What might "value add" features written "above the standard" do to a standard? Is it still a "standard" if only Microsoft can fully implement it? This time, it's actually worse than writing above the standard. Microsoft is offering a competing "standard" instead of just writing above the standard ODF. Is that going to increase interoperability? Or will it shut people out? Yet the whole point of XML is interoperability, is it not? -- and isn't the goal of Massachusetts and others to ensure that everyone can access documents with full fidelity, not just certain customers of a certain vendor? How can proprietary extensions in a competing standard *not* clash with such a goal, unless someone insists at a minimum on guaranteed 100% full fidelity interoperability in both directions? And frankly, if you can guarantee that, what, pray tell, is the point of having two standards?
If that doesn't convince you, here's another exhibit from Comes v. Microsoft, Exhibit PX01413.pdf, a 1992 memo from bradsi to cameronm, jonl, mikemap and paulma:
we can doc the api's we know the apps group (and other isv's) use. this is a good practice. though it's not as straightforward as it appears, since some of the calls depend on context and an understanding of the source....
the biggest advantage our apps group has is access to the operating systems source. as long as this continues, the issue will never go away.
And here's another, Exhibit PX01614 [PDF], a memo from 1992, Dennis Adler to bradsi and davidcol:
You never address the issues Schulman raised in his mail. You continue to say, "There was no advantage to MS in using these APIs." Get real. You mean to tell me that the Word & Excel teams put in a bunch of API calls that they do not think would help them in a particular area? I hope not!
There is even one case (QCWin) where the "documented" use for the API SetMessageQueue enables QCWin to wait until the app it is debugging has a msg queue in place before sending it messages; this is clearly advantageous....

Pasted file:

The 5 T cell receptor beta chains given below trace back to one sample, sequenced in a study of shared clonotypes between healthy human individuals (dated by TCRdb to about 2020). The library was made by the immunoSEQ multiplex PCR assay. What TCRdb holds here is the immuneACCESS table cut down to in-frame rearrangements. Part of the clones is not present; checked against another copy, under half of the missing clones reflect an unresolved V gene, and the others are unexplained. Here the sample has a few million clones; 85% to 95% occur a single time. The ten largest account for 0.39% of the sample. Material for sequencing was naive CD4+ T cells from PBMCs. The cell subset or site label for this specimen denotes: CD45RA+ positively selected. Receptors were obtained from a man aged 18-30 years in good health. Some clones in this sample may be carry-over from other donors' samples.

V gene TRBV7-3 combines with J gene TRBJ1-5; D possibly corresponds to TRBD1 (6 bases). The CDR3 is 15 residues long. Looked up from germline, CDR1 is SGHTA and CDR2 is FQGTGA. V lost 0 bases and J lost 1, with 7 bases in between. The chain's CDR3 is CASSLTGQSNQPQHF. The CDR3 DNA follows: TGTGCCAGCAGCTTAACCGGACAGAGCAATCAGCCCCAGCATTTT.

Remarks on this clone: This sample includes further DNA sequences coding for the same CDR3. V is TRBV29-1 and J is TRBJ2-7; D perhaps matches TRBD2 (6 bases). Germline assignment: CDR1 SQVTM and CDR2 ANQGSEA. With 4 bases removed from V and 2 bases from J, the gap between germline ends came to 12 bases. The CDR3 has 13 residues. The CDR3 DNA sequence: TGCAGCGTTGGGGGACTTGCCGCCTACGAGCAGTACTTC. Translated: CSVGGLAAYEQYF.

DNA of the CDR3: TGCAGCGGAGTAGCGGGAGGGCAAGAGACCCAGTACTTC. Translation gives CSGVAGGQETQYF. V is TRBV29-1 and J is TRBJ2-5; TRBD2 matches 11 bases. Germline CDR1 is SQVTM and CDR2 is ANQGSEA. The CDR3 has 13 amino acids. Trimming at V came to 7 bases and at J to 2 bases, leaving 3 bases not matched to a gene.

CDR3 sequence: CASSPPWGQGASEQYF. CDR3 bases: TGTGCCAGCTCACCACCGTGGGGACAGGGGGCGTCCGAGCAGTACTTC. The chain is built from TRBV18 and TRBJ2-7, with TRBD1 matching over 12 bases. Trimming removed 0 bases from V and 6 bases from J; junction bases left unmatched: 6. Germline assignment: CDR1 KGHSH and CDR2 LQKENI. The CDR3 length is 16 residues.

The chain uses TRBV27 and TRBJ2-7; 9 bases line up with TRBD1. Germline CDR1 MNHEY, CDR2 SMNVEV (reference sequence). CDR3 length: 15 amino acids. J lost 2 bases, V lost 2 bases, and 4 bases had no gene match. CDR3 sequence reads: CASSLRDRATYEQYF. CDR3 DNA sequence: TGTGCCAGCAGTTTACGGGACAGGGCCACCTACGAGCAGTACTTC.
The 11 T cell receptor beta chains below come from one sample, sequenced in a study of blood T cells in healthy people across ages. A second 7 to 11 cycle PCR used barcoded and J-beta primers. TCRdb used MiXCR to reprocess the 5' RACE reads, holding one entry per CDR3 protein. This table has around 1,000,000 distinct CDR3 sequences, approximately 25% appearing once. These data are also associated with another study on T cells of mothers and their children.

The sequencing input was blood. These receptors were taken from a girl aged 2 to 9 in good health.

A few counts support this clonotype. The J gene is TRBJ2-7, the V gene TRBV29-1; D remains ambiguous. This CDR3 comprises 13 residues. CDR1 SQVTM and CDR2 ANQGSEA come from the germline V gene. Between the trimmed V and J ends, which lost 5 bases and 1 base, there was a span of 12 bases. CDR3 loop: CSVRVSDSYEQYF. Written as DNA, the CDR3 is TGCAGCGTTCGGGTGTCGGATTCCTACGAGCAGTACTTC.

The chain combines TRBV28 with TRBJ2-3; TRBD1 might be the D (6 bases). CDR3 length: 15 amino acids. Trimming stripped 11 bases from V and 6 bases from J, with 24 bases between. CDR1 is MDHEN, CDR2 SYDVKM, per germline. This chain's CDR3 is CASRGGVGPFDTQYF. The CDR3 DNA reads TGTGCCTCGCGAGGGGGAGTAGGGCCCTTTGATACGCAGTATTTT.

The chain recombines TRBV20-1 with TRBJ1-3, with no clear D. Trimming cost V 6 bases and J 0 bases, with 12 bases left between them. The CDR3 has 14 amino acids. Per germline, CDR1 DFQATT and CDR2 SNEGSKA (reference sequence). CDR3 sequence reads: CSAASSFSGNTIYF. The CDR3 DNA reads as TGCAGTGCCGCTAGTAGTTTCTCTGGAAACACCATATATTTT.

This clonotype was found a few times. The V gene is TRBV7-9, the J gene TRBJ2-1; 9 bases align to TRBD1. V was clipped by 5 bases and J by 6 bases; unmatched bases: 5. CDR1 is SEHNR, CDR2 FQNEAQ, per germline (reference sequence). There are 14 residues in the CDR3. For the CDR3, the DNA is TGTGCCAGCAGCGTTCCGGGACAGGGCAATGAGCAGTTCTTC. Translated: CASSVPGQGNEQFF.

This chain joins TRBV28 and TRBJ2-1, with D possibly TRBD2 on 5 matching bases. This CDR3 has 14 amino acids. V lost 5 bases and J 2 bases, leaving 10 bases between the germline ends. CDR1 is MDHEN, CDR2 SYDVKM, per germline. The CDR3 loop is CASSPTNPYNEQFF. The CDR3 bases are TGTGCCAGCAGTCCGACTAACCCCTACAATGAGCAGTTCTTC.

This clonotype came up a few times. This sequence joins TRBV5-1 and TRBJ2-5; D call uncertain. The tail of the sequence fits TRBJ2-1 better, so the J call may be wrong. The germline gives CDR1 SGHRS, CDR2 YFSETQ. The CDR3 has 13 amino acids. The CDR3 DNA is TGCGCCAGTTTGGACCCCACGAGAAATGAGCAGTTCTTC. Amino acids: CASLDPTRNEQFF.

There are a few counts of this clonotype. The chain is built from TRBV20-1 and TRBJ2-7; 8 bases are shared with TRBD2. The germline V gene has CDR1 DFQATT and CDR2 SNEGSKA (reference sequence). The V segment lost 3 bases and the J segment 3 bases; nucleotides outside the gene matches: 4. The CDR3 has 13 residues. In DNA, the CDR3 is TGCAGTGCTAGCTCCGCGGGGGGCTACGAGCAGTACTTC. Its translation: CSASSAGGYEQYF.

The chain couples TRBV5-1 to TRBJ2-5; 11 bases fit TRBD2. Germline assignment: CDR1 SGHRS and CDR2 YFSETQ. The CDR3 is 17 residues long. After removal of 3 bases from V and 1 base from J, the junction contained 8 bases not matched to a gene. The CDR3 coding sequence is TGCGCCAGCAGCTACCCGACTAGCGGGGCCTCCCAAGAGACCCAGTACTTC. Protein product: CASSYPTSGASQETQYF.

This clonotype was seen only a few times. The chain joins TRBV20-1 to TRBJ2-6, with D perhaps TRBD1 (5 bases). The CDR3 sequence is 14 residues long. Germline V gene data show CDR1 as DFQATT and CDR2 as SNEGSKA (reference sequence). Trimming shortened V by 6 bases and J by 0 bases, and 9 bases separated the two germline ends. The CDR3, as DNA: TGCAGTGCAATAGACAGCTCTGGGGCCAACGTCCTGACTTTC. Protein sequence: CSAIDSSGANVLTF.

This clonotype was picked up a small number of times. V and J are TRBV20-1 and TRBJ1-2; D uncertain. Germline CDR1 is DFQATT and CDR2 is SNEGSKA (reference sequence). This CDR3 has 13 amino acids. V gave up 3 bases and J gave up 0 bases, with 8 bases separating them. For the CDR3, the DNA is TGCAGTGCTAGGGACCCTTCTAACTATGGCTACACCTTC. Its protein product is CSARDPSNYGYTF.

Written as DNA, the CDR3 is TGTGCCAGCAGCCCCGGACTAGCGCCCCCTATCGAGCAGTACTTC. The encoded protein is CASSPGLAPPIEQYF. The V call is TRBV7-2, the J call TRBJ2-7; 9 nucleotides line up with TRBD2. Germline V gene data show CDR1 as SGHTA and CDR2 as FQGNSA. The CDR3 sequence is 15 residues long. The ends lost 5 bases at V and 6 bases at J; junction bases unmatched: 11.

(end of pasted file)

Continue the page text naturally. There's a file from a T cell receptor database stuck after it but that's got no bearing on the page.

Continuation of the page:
Stop trying to pretend that we did not do this to gain a competitive advantage, however slight. If that is not why these programmers used the undoc'd APIs in there [sic] code, then give me a plausable explanation for why they did.... truthful would be nice too.
More than a decade later, APIs are still the issue.
As I mentioned, I've written earlier about HTML and what Microsoft's value add did to the Internet, in an article "Reactions to MS's "Glimmer of Openness" & a Little Water Under that Bridge", but I'd like to repeat part of it here, the water-under-the-bridge part, so Groklaw's many new readers who are here specifically to read about ODF-EOXML can read it too in this context. After all, Microsoft defended the Halloween Memo I as being merely a hypothetical suggested strategy, not Microsoft's actual position or strategy. But what does the history show? Remember that this article is from 2005, so some things are included as history. For example, if you try to validate the HTML on the Microsoft page cited in the artilce today, by clicking on the link, there are now 32 HTML errors listed, not 68, and Ray Ozzie's page has 93, not 98. Why can't Microsoft just apply the standards so there aren't any HTML errors? As I asked in 2005, is it because they don't know how to write HTML according to the standard? Here you go, so you can make up your own mind about Microsoft's history with standards and whether it bears on the current discussion about ODF/EOXML:
Microsoft must be puzzled. Why is it almost no one trusts them, even when they do something that on its face looks good? Here they've announced a patent covenant for their XML, and we're all out here with our magnifying glasses looking for gotchas. But let's face it. There's a lot of water under this bridge. The burnt child dreads the fire and all that. We remember Netscape and Java and everything, all those tricky Microsoft gotchas. It's hardly irrational to look for more. *Not* looking for them would be irrational, given the history. In fact, let's review a little Microsoft history.